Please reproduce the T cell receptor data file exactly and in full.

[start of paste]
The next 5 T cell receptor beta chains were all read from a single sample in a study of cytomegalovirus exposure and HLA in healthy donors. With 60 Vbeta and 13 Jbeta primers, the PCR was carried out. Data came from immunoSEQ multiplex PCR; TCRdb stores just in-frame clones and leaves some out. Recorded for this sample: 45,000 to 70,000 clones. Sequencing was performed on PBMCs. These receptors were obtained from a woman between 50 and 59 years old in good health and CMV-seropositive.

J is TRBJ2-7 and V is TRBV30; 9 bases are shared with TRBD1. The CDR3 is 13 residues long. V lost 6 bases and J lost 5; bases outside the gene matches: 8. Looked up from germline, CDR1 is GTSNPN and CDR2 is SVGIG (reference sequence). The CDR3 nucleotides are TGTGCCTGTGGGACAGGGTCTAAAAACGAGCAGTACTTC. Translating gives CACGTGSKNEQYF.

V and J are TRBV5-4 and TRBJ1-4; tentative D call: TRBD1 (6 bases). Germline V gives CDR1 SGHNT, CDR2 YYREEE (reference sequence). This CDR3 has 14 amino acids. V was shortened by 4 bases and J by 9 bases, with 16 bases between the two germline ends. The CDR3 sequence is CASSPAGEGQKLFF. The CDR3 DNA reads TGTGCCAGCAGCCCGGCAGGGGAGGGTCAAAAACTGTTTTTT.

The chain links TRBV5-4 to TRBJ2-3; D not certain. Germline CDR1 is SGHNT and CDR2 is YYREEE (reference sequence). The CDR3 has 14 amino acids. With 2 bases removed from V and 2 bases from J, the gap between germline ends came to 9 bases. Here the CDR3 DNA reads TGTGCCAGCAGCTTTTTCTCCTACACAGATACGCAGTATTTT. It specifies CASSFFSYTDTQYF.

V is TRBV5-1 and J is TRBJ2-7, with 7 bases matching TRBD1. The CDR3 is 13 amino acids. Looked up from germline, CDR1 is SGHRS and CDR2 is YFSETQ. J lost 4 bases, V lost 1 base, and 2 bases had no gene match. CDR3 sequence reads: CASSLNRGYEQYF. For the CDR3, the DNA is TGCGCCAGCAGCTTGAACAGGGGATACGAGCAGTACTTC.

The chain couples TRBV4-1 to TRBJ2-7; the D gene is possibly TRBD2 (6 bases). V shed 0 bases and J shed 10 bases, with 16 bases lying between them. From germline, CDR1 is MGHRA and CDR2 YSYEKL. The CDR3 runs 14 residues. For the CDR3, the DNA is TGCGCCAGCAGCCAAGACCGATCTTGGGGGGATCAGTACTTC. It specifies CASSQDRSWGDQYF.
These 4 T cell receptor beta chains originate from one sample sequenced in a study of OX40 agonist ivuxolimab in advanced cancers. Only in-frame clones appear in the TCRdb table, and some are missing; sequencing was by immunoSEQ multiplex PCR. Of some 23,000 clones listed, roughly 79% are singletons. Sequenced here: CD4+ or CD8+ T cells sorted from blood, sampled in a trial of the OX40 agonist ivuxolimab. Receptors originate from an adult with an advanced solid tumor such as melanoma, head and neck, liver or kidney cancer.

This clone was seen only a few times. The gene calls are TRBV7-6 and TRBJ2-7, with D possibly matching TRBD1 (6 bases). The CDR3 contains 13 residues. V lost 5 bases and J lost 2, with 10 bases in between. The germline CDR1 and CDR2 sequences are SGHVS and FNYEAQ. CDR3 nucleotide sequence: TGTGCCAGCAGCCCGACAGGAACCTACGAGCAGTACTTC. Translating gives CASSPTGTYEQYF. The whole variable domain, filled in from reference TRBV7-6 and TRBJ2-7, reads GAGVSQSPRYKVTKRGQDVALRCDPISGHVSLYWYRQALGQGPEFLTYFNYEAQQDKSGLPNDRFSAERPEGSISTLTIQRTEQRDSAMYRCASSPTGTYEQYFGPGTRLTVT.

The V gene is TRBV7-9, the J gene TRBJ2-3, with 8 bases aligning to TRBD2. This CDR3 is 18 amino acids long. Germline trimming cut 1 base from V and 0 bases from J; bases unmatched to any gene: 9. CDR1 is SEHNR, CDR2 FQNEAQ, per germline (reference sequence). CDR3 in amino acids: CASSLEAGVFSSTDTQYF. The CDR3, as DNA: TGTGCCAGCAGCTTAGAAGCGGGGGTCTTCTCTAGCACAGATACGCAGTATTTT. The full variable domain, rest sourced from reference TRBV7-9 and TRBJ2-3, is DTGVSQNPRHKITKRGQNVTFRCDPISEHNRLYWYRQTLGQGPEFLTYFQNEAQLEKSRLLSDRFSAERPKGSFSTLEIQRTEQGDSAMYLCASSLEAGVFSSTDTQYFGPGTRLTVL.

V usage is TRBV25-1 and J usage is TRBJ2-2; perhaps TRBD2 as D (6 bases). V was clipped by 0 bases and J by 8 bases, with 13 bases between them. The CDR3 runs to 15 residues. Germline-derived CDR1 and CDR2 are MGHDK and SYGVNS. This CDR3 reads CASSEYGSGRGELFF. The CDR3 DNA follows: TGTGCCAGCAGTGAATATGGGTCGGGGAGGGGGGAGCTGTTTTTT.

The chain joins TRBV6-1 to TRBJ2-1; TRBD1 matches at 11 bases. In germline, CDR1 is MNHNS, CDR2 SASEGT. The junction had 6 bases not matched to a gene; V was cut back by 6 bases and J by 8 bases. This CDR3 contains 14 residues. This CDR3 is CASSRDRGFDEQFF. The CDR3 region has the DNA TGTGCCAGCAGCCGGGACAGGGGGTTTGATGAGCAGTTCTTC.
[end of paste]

The next 5 T cell receptor beta chains were all read from a single sample in a study of cytomegalovirus exposure and HLA in healthy donors. With 60 Vbeta and 13 Jbeta primers, the PCR was carried out. Data came from immunoSEQ multiplex PCR; TCRdb stores just in-frame clones and leaves some out. Recorded for this sample: 45,000 to 70,000 clones. Sequencing was performed on PBMCs. These receptors were obtained from a woman between 50 and 59 years old in good health and CMV-seropositive.

J is TRBJ2-7 and V is TRBV30; 9 bases are shared with TRBD1. The CDR3 is 13 residues long. V lost 6 bases and J lost 5; bases outside the gene matches: 8. Looked up from germline, CDR1 is GTSNPN and CDR2 is SVGIG (reference sequence). The CDR3 nucleotides are TGTGCCTGTGGGACAGGGTCTAAAAACGAGCAGTACTTC. Translating gives CACGTGSKNEQYF.

V and J are TRBV5-4 and TRBJ1-4; tentative D call: TRBD1 (6 bases). Germline V gives CDR1 SGHNT, CDR2 YYREEE (reference sequence). This CDR3 has 14 amino acids. V was shortened by 4 bases and J by 9 bases, with 16 bases between the two germline ends. The CDR3 sequence is CASSPAGEGQKLFF. The CDR3 DNA reads TGTGCCAGCAGCCCGGCAGGGGAGGGTCAAAAACTGTTTTTT.

The chain links TRBV5-4 to TRBJ2-3; D not certain. Germline CDR1 is SGHNT and CDR2 is YYREEE (reference sequence). The CDR3 has 14 amino acids. With 2 bases removed from V and 2 bases from J, the gap between germline ends came to 9 bases. Here the CDR3 DNA reads TGTGCCAGCAGCTTTTTCTCCTACACAGATACGCAGTATTTT. It specifies CASSFFSYTDTQYF.

V is TRBV5-1 and J is TRBJ2-7, with 7 bases matching TRBD1. The CDR3 is 13 amino acids. Looked up from germline, CDR1 is SGHRS and CDR2 is YFSETQ. J lost 4 bases, V lost 1 base, and 2 bases had no gene match. CDR3 sequence reads: CASSLNRGYEQYF. For the CDR3, the DNA is TGCGCCAGCAGCTTGAACAGGGGATACGAGCAGTACTTC.

The chain couples TRBV4-1 to TRBJ2-7; the D gene is possibly TRBD2 (6 bases). V shed 0 bases and J shed 10 bases, with 16 bases lying between them. From germline, CDR1 is MGHRA and CDR2 YSYEKL. The CDR3 runs 14 residues. For the CDR3, the DNA is TGCGCCAGCAGCCAAGACCGATCTTGGGGGGATCAGTACTTC. It specifies CASSQDRSWGDQYF.
These 4 T cell receptor beta chains originate from one sample sequenced in a study of OX40 agonist ivuxolimab in advanced cancers. Only in-frame clones appear in the TCRdb table, and some are missing; sequencing was by immunoSEQ multiplex PCR. Of some 23,000 clones listed, roughly 79% are singletons. Sequenced here: CD4+ or CD8+ T cells sorted from blood, sampled in a trial of the OX40 agonist ivuxolimab. Receptors originate from an adult with an advanced solid tumor such as melanoma, head and neck, liver or kidney cancer.

This clone was seen only a few times. The gene calls are TRBV7-6 and TRBJ2-7, with D possibly matching TRBD1 (6 bases). The CDR3 contains 13 residues. V lost 5 bases and J lost 2, with 10 bases in between. The germline CDR1 and CDR2 sequences are SGHVS and FNYEAQ. CDR3 nucleotide sequence: TGTGCCAGCAGCCCGACAGGAACCTACGAGCAGTACTTC. Translating gives CASSPTGTYEQYF. The whole variable domain, filled in from reference TRBV7-6 and TRBJ2-7, reads GAGVSQSPRYKVTKRGQDVALRCDPISGHVSLYWYRQALGQGPEFLTYFNYEAQQDKSGLPNDRFSAERPEGSISTLTIQRTEQRDSAMYRCASSPTGTYEQYFGPGTRLTVT.

The V gene is TRBV7-9, the J gene TRBJ2-3, with 8 bases aligning to TRBD2. This CDR3 is 18 amino acids long. Germline trimming cut 1 base from V and 0 bases from J; bases unmatched to any gene: 9. CDR1 is SEHNR, CDR2 FQNEAQ, per germline (reference sequence). CDR3 in amino acids: CASSLEAGVFSSTDTQYF. The CDR3, as DNA: TGTGCCAGCAGCTTAGAAGCGGGGGTCTTCTCTAGCACAGATACGCAGTATTTT. The full variable domain, rest sourced from reference TRBV7-9 and TRBJ2-3, is DTGVSQNPRHKITKRGQNVTFRCDPISEHNRLYWYRQTLGQGPEFLTYFQNEAQLEKSRLLSDRFSAERPKGSFSTLEIQRTEQGDSAMYLCASSLEAGVFSSTDTQYFGPGTRLTVL.

V usage is TRBV25-1 and J usage is TRBJ2-2; perhaps TRBD2 as D (6 bases). V was clipped by 0 bases and J by 8 bases, with 13 bases between them. The CDR3 runs to 15 residues. Germline-derived CDR1 and CDR2 are MGHDK and SYGVNS. This CDR3 reads CASSEYGSGRGELFF. The CDR3 DNA follows: TGTGCCAGCAGTGAATATGGGTCGGGGAGGGGGGAGCTGTTTTTT.

The chain joins TRBV6-1 to TRBJ2-1; TRBD1 matches at 11 bases. In germline, CDR1 is MNHNS, CDR2 SASEGT. The junction had 6 bases not matched to a gene; V was cut back by 6 bases and J by 8 bases. This CDR3 contains 14 residues. This CDR3 is CASSRDRGFDEQFF. The CDR3 region has the DNA TGTGCCAGCAGCCGGGACAGGGGGTTTGATGAGCAGTTCTTC.